Tuesday, July 30, 2013

Epilepsy Brain Waves Converted Into Sound

Researchers in Australia have converted EEG reports from epileptic patients into sound making it easier to interpret when a seizure occurred.

Researchers at the University of Sydney have devised a way to convert brain wave signals into sound – a technique that could vastly improve the ability of patients and carers to monitor epilepsy.
The new method is known as sonification and it works by representing sequences of data values as sound.
Dr Alistair McEwan, who coordinated the team’s work, explained that an electroencephalogram (EEG) records and measures the brain’s electrical activity.
He revealed that brain wave signals associated with epilepsy repeat approximately five times per second – a frequency that is too low for the human ear to hear.
Sonification speeds up this signal by 60 times, so that normal brain activity becomes audible and sounds like background noise.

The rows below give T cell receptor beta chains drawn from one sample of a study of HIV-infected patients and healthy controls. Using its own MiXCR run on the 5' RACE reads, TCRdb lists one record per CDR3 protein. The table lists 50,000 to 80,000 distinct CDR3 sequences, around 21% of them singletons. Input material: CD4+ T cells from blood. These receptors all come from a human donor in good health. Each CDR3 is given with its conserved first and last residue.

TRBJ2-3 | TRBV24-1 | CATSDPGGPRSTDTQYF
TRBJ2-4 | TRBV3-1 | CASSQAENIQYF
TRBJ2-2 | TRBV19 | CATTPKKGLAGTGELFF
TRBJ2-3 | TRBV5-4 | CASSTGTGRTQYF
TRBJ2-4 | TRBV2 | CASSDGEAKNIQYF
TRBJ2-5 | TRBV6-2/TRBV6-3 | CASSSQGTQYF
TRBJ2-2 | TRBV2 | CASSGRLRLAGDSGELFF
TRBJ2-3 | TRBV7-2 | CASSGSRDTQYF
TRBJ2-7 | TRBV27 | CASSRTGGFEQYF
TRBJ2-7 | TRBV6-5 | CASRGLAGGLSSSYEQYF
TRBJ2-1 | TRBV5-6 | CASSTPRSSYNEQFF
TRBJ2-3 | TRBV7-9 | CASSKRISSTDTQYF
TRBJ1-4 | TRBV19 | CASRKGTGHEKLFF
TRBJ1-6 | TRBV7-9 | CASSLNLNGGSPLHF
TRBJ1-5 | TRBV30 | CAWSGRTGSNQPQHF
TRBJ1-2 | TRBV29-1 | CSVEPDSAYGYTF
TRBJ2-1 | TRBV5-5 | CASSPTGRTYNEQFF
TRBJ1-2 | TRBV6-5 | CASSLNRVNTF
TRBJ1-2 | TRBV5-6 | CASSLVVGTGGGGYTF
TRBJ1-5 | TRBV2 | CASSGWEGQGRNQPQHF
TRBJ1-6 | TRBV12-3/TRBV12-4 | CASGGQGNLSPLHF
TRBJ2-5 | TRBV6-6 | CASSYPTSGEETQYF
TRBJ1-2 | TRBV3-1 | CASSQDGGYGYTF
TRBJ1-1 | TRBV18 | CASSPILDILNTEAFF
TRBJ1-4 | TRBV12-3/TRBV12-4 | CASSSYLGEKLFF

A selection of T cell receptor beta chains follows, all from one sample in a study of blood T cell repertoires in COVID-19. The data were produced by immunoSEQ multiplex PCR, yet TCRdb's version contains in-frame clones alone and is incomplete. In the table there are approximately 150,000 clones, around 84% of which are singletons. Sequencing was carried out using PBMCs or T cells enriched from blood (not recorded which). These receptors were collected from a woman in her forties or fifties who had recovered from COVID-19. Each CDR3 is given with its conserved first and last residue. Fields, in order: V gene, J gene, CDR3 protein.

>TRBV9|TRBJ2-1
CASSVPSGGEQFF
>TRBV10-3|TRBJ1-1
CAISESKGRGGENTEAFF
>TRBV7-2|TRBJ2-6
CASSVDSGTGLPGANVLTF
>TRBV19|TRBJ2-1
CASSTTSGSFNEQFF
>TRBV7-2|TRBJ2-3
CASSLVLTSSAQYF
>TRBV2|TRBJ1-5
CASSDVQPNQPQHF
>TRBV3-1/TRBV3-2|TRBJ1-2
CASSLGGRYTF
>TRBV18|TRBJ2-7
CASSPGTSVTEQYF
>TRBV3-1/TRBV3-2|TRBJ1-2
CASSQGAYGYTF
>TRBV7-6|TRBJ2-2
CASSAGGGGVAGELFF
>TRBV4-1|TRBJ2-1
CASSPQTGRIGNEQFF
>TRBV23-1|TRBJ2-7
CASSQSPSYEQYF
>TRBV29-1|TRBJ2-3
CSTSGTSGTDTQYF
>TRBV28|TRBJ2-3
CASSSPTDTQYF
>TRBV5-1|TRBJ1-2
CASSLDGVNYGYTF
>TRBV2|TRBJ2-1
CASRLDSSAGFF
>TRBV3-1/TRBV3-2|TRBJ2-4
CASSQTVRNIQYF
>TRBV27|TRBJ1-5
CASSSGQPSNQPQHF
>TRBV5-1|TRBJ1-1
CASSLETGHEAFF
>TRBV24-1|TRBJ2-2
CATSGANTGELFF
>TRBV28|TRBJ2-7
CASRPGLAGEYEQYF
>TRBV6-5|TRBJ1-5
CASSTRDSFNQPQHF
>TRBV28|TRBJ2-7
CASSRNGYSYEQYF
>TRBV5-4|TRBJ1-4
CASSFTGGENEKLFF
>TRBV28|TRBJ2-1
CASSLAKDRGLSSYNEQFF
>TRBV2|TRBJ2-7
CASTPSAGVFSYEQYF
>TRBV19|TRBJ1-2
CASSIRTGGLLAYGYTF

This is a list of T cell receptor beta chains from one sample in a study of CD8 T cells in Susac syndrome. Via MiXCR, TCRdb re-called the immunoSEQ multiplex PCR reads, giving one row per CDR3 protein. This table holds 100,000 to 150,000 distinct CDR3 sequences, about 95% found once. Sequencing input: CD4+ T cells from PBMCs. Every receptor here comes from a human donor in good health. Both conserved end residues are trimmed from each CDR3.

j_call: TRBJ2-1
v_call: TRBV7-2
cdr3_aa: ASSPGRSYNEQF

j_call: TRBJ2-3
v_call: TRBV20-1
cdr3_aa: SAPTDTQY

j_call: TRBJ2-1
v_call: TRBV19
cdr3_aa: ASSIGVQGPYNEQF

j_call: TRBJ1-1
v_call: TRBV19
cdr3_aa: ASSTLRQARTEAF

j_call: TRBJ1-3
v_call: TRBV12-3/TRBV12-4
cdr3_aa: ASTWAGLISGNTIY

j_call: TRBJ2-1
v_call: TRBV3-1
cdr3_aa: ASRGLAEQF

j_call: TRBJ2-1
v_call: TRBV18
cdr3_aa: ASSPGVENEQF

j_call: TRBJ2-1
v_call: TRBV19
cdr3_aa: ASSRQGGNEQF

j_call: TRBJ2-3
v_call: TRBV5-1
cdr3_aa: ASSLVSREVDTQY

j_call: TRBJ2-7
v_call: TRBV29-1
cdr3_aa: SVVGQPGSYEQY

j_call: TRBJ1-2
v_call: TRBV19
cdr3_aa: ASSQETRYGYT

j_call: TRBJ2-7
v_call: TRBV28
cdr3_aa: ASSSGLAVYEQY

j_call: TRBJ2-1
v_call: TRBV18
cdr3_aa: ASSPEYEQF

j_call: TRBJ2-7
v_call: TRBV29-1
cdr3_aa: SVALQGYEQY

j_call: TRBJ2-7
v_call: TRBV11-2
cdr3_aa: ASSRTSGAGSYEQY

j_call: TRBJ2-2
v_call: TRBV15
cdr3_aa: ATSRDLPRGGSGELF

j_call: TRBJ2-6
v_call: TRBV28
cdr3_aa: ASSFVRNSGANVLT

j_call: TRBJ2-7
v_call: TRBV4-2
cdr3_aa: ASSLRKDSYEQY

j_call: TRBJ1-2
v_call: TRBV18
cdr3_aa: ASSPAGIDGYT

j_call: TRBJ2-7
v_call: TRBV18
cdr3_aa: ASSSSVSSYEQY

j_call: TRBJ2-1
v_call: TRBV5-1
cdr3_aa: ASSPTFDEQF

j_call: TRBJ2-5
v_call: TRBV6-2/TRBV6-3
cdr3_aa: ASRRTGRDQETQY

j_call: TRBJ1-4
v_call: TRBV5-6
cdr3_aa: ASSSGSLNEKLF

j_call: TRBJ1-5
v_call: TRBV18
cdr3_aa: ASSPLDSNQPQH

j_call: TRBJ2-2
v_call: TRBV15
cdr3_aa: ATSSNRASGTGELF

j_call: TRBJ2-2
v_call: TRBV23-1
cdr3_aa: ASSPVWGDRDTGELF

When a seizure occurs, they are easily identifiable “as they are associated with a rapid increase in pitch”, Dr McEwan said.
The sonification method is significantly easier to master than EEG, which is currently the best and most commonly used diagnostic tool for epilepsy.
It takes doctors at least a year to learn how to diagnose epilepsy properly, but the research team found that non-experts were capable of learning how to distinguish between seizures and common sounds after just two hours of training.
Dr Heba Khamis revealed: “They were asked to perform unaided audio detection of 644 hours of EEG data that contained 46 seizures.
“We found the participants’ accuracy in audio detection was very similar to the accuracy of visual detection. And training for visual detection requires a full year of training.”
The findings could have important implications for people with epilepsy across the world, including more than 500,000 patients in the UK, as it may help them to monitor and collect information about their condition.
For instance, parents often do not know whether or not their child has had a seizure in the night, making it difficult for doctors to determine the best medication regime.
By providing information on seizures, the technique could therefore help patients, carers and doctors gain better control over an individual’s epilepsy.
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